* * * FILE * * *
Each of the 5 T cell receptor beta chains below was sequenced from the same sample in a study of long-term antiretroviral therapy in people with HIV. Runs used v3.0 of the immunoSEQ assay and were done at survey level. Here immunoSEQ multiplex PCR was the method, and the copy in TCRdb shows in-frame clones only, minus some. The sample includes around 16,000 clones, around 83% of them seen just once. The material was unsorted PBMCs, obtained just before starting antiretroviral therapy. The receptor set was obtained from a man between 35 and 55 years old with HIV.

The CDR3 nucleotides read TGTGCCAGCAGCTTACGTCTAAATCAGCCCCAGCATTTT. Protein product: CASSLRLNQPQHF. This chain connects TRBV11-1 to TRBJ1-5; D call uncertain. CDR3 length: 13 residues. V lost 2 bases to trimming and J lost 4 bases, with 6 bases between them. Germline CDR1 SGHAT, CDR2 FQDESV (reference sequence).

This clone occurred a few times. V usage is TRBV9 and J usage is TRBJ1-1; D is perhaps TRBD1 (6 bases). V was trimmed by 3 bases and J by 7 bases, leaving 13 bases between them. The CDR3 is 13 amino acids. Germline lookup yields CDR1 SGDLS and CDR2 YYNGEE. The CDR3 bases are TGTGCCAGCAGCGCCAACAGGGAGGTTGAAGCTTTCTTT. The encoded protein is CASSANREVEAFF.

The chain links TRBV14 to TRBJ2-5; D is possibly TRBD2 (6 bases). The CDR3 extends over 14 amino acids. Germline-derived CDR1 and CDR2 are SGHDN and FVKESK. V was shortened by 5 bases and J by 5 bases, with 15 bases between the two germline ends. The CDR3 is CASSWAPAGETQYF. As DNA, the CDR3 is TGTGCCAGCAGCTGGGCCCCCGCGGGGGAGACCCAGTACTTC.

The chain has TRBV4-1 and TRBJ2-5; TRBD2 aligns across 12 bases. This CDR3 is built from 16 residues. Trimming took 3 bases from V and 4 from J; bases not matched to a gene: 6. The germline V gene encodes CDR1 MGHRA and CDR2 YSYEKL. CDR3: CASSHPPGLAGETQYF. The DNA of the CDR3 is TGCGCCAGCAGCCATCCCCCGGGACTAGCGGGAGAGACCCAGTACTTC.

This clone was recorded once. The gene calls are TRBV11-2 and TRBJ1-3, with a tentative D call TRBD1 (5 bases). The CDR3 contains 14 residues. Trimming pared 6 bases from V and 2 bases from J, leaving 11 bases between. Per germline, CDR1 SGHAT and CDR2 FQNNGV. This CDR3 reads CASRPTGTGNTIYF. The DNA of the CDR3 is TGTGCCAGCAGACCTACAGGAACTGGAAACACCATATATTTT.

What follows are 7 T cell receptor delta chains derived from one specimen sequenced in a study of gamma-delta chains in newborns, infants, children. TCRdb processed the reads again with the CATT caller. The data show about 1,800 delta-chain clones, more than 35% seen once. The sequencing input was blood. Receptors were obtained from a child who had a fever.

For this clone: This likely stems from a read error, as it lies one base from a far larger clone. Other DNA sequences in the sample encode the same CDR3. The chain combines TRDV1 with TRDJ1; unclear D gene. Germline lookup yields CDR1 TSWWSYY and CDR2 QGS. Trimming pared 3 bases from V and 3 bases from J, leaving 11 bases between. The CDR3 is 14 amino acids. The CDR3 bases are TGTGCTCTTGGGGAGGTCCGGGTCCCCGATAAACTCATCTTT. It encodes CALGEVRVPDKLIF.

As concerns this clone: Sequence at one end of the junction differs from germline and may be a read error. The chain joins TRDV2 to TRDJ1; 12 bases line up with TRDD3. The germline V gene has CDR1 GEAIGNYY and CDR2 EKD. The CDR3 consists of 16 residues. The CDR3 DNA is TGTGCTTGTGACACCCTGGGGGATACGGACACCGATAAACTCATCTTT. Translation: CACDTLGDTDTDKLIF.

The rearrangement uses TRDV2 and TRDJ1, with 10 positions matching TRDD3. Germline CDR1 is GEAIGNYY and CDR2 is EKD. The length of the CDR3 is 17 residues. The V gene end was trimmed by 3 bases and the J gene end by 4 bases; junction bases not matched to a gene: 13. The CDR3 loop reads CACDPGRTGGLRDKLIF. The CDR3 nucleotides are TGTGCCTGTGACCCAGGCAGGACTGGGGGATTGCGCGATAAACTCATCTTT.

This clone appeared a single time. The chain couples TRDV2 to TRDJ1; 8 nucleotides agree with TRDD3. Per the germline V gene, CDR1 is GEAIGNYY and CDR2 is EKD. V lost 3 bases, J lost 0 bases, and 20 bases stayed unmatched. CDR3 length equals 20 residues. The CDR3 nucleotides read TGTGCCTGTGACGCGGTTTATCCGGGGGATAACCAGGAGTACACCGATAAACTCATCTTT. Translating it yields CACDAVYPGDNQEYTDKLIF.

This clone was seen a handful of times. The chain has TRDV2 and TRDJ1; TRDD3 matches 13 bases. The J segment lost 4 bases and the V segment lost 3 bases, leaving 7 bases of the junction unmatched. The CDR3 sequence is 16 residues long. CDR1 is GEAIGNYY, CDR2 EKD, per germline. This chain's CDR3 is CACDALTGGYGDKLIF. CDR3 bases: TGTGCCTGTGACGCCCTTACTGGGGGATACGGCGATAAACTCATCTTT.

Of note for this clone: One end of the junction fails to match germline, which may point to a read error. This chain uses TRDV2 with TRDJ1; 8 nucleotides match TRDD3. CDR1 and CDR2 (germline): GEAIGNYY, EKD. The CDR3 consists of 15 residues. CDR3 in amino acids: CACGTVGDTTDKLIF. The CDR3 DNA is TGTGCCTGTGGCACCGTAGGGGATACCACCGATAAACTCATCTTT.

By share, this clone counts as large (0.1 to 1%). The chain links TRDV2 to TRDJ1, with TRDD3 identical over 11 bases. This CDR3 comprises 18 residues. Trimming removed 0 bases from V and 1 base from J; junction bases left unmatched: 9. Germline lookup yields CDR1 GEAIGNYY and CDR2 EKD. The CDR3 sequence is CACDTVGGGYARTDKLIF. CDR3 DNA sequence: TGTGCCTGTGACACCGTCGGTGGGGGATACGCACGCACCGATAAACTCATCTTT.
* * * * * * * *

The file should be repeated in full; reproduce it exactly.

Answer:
Each of the 5 T cell receptor beta chains below was sequenced from the same sample in a study of long-term antiretroviral therapy in people with HIV. Runs used v3.0 of the immunoSEQ assay and were done at survey level. Here immunoSEQ multiplex PCR was the method, and the copy in TCRdb shows in-frame clones only, minus some. The sample includes around 16,000 clones, around 83% of them seen just once. The material was unsorted PBMCs, obtained just before starting antiretroviral therapy. The receptor set was obtained from a man between 35 and 55 years old with HIV.

The CDR3 nucleotides read TGTGCCAGCAGCTTACGTCTAAATCAGCCCCAGCATTTT. Protein product: CASSLRLNQPQHF. This chain connects TRBV11-1 to TRBJ1-5; D call uncertain. CDR3 length: 13 residues. V lost 2 bases to trimming and J lost 4 bases, with 6 bases between them. Germline CDR1 SGHAT, CDR2 FQDESV (reference sequence).

This clone occurred a few times. V usage is TRBV9 and J usage is TRBJ1-1; D is perhaps TRBD1 (6 bases). V was trimmed by 3 bases and J by 7 bases, leaving 13 bases between them. The CDR3 is 13 amino acids. Germline lookup yields CDR1 SGDLS and CDR2 YYNGEE. The CDR3 bases are TGTGCCAGCAGCGCCAACAGGGAGGTTGAAGCTTTCTTT. The encoded protein is CASSANREVEAFF.

The chain links TRBV14 to TRBJ2-5; D is possibly TRBD2 (6 bases). The CDR3 extends over 14 amino acids. Germline-derived CDR1 and CDR2 are SGHDN and FVKESK. V was shortened by 5 bases and J by 5 bases, with 15 bases between the two germline ends. The CDR3 is CASSWAPAGETQYF. As DNA, the CDR3 is TGTGCCAGCAGCTGGGCCCCCGCGGGGGAGACCCAGTACTTC.

The chain has TRBV4-1 and TRBJ2-5; TRBD2 aligns across 12 bases. This CDR3 is built from 16 residues. Trimming took 3 bases from V and 4 from J; bases not matched to a gene: 6. The germline V gene encodes CDR1 MGHRA and CDR2 YSYEKL. CDR3: CASSHPPGLAGETQYF. The DNA of the CDR3 is TGCGCCAGCAGCCATCCCCCGGGACTAGCGGGAGAGACCCAGTACTTC.

This clone was recorded once. The gene calls are TRBV11-2 and TRBJ1-3, with a tentative D call TRBD1 (5 bases). The CDR3 contains 14 residues. Trimming pared 6 bases from V and 2 bases from J, leaving 11 bases between. Per germline, CDR1 SGHAT and CDR2 FQNNGV. This CDR3 reads CASRPTGTGNTIYF. The DNA of the CDR3 is TGTGCCAGCAGACCTACAGGAACTGGAAACACCATATATTTT.

What follows are 7 T cell receptor delta chains derived from one specimen sequenced in a study of gamma-delta chains in newborns, infants, children. TCRdb processed the reads again with the CATT caller. The data show about 1,800 delta-chain clones, more than 35% seen once. The sequencing input was blood. Receptors were obtained from a child who had a fever.

For this clone: This likely stems from a read error, as it lies one base from a far larger clone. Other DNA sequences in the sample encode the same CDR3. The chain combines TRDV1 with TRDJ1; unclear D gene. Germline lookup yields CDR1 TSWWSYY and CDR2 QGS. Trimming pared 3 bases from V and 3 bases from J, leaving 11 bases between. The CDR3 is 14 amino acids. The CDR3 bases are TGTGCTCTTGGGGAGGTCCGGGTCCCCGATAAACTCATCTTT. It encodes CALGEVRVPDKLIF.

As concerns this clone: Sequence at one end of the junction differs from germline and may be a read error. The chain joins TRDV2 to TRDJ1; 12 bases line up with TRDD3. The germline V gene has CDR1 GEAIGNYY and CDR2 EKD. The CDR3 consists of 16 residues. The CDR3 DNA is TGTGCTTGTGACACCCTGGGGGATACGGACACCGATAAACTCATCTTT. Translation: CACDTLGDTDTDKLIF.

The rearrangement uses TRDV2 and TRDJ1, with 10 positions matching TRDD3. Germline CDR1 is GEAIGNYY and CDR2 is EKD. The length of the CDR3 is 17 residues. The V gene end was trimmed by 3 bases and the J gene end by 4 bases; junction bases not matched to a gene: 13. The CDR3 loop reads CACDPGRTGGLRDKLIF. The CDR3 nucleotides are TGTGCCTGTGACCCAGGCAGGACTGGGGGATTGCGCGATAAACTCATCTTT.

This clone appeared a single time. The chain couples TRDV2 to TRDJ1; 8 nucleotides agree with TRDD3. Per the germline V gene, CDR1 is GEAIGNYY and CDR2 is EKD. V lost 3 bases, J lost 0 bases, and 20 bases stayed unmatched. CDR3 length equals 20 residues. The CDR3 nucleotides read TGTGCCTGTGACGCGGTTTATCCGGGGGATAACCAGGAGTACACCGATAAACTCATCTTT. Translating it yields CACDAVYPGDNQEYTDKLIF.

This clone was seen a handful of times. The chain has TRDV2 and TRDJ1; TRDD3 matches 13 bases. The J segment lost 4 bases and the V segment lost 3 bases, leaving 7 bases of the junction unmatched. The CDR3 sequence is 16 residues long. CDR1 is GEAIGNYY, CDR2 EKD, per germline. This chain's CDR3 is CACDALTGGYGDKLIF. CDR3 bases: TGTGCCTGTGACGCCCTTACTGGGGGATACGGCGATAAACTCATCTTT.

Of note for this clone: One end of the junction fails to match germline, which may point to a read error. This chain uses TRDV2 with TRDJ1; 8 nucleotides match TRDD3. CDR1 and CDR2 (germline): GEAIGNYY, EKD. The CDR3 consists of 15 residues. CDR3 in amino acids: CACGTVGDTTDKLIF. The CDR3 DNA is TGTGCCTGTGGCACCGTAGGGGATACCACCGATAAACTCATCTTT.

By share, this clone counts as large (0.1 to 1%). The chain links TRDV2 to TRDJ1, with TRDD3 identical over 11 bases. This CDR3 comprises 18 residues. Trimming removed 0 bases from V and 1 base from J; junction bases left unmatched: 9. Germline lookup yields CDR1 GEAIGNYY and CDR2 EKD. The CDR3 sequence is CACDTVGGGYARTDKLIF. CDR3 DNA sequence: TGTGCCTGTGACACCGTCGGTGGGGGATACGCACGCACCGATAAACTCATCTTT.